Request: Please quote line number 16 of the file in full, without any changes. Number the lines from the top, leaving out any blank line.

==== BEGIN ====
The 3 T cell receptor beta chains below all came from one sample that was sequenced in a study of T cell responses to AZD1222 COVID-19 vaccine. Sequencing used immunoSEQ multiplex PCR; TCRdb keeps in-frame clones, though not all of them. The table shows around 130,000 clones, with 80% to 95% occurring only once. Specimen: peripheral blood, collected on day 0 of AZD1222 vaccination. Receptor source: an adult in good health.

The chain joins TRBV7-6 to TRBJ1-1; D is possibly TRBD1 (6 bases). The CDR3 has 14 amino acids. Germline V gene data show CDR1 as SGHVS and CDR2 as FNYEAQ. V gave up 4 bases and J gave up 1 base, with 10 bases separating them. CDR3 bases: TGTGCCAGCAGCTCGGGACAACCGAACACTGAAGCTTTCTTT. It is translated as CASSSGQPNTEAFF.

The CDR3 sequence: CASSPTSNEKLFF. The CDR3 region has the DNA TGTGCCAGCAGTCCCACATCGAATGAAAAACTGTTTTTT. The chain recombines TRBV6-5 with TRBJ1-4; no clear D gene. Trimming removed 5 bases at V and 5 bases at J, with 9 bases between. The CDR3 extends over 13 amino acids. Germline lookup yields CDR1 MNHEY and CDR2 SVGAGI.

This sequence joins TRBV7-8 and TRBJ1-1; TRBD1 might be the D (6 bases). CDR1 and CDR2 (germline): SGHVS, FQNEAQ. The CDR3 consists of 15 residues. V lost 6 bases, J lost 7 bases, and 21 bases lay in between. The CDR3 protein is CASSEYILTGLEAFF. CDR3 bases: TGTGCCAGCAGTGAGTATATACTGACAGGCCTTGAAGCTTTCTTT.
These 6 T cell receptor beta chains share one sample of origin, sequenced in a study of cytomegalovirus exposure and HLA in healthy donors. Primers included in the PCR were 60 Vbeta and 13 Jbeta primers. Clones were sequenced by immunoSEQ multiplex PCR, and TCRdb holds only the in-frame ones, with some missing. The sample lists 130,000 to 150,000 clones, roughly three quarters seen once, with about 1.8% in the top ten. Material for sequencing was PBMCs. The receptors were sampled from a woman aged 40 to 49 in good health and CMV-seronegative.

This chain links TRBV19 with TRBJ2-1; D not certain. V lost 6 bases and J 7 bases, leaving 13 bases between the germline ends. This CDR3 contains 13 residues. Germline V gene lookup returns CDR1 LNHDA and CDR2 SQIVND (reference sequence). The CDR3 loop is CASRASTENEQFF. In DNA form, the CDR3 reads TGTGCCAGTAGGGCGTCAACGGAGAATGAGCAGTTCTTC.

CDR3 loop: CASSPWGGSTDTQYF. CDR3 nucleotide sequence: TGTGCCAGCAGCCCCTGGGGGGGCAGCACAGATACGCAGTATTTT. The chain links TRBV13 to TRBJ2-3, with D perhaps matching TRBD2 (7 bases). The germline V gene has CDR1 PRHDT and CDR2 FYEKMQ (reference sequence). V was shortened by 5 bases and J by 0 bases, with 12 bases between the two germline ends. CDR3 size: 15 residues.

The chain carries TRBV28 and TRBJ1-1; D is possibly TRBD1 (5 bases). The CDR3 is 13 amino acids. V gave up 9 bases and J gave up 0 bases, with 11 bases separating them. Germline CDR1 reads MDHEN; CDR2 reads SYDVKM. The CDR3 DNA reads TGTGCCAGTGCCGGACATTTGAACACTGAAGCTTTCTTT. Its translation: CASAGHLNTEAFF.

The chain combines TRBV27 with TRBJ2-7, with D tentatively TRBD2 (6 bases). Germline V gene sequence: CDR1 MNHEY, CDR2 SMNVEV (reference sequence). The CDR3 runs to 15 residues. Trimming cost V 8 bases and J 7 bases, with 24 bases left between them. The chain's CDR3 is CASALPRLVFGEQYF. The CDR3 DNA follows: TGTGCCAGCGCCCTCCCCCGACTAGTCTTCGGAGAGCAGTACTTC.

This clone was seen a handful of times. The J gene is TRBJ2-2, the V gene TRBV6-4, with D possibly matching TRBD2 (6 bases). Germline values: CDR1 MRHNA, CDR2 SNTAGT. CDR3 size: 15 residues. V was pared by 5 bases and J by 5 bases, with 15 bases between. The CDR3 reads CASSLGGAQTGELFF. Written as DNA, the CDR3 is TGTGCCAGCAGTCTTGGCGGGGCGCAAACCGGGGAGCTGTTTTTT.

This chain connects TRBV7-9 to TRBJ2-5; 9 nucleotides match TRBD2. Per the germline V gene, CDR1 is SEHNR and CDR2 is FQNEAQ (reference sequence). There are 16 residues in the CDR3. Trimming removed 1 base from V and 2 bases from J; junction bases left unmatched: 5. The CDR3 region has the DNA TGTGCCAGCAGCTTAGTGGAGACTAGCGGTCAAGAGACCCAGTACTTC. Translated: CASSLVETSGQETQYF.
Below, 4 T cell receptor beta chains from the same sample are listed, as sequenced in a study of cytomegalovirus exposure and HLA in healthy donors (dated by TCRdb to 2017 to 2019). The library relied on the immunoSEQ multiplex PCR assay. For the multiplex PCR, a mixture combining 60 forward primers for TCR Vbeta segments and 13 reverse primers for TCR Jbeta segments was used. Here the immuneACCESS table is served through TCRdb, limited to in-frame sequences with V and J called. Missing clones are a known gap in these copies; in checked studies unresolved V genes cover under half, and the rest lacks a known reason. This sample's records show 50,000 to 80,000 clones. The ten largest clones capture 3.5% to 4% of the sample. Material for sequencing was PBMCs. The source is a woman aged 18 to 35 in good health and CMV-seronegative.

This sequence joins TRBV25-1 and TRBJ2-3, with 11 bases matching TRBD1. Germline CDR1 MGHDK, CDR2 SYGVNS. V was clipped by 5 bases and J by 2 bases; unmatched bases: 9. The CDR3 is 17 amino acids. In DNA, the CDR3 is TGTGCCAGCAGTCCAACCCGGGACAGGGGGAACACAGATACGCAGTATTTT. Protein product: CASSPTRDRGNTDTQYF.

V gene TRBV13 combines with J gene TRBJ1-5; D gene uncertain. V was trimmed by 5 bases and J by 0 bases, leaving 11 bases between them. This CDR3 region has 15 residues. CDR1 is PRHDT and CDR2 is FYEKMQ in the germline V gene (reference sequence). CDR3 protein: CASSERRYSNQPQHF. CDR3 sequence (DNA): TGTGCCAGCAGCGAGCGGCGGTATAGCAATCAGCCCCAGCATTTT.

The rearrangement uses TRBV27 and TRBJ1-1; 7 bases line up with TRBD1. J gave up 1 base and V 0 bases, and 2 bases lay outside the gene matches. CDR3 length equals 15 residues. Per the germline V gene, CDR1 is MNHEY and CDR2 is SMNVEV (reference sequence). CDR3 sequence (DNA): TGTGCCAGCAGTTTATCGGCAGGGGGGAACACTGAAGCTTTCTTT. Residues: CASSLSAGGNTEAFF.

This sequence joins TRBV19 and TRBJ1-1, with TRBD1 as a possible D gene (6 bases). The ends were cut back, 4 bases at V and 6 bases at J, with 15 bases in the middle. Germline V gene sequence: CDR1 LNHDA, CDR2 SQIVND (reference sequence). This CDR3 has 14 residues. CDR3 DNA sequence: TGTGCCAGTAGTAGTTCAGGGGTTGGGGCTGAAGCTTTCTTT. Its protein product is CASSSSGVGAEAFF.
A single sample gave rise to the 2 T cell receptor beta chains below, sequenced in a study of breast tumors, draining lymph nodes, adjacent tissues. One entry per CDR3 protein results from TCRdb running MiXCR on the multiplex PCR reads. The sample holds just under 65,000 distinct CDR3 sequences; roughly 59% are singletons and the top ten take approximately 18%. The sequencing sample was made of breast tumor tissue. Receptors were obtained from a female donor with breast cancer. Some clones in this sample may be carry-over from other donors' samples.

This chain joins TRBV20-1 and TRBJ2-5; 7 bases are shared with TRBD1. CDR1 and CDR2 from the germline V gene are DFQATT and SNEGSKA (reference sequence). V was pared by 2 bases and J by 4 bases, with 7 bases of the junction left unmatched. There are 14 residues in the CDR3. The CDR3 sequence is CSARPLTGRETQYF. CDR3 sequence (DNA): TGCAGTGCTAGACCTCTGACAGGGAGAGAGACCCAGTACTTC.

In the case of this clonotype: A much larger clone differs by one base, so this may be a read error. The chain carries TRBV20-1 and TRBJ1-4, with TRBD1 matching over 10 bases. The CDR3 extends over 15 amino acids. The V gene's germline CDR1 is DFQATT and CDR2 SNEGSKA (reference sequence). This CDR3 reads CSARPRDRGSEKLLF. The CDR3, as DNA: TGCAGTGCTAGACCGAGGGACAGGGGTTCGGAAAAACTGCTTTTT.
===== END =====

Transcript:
This sequence joins TRBV19 and TRBJ1-1, with TRBD1 as a possible D gene (6 bases). The ends were cut back, 4 bases at V and 6 bases at J, with 15 bases in the middle. Germline V gene sequence: CDR1 LNHDA, CDR2 SQIVND (reference sequence). This CDR3 has 14 residues. CDR3 DNA sequence: TGTGCCAGTAGTAGTTCAGGGGTTGGGGCTGAAGCTTTCTTT. Its protein product is CASSSSGVGAEAFF.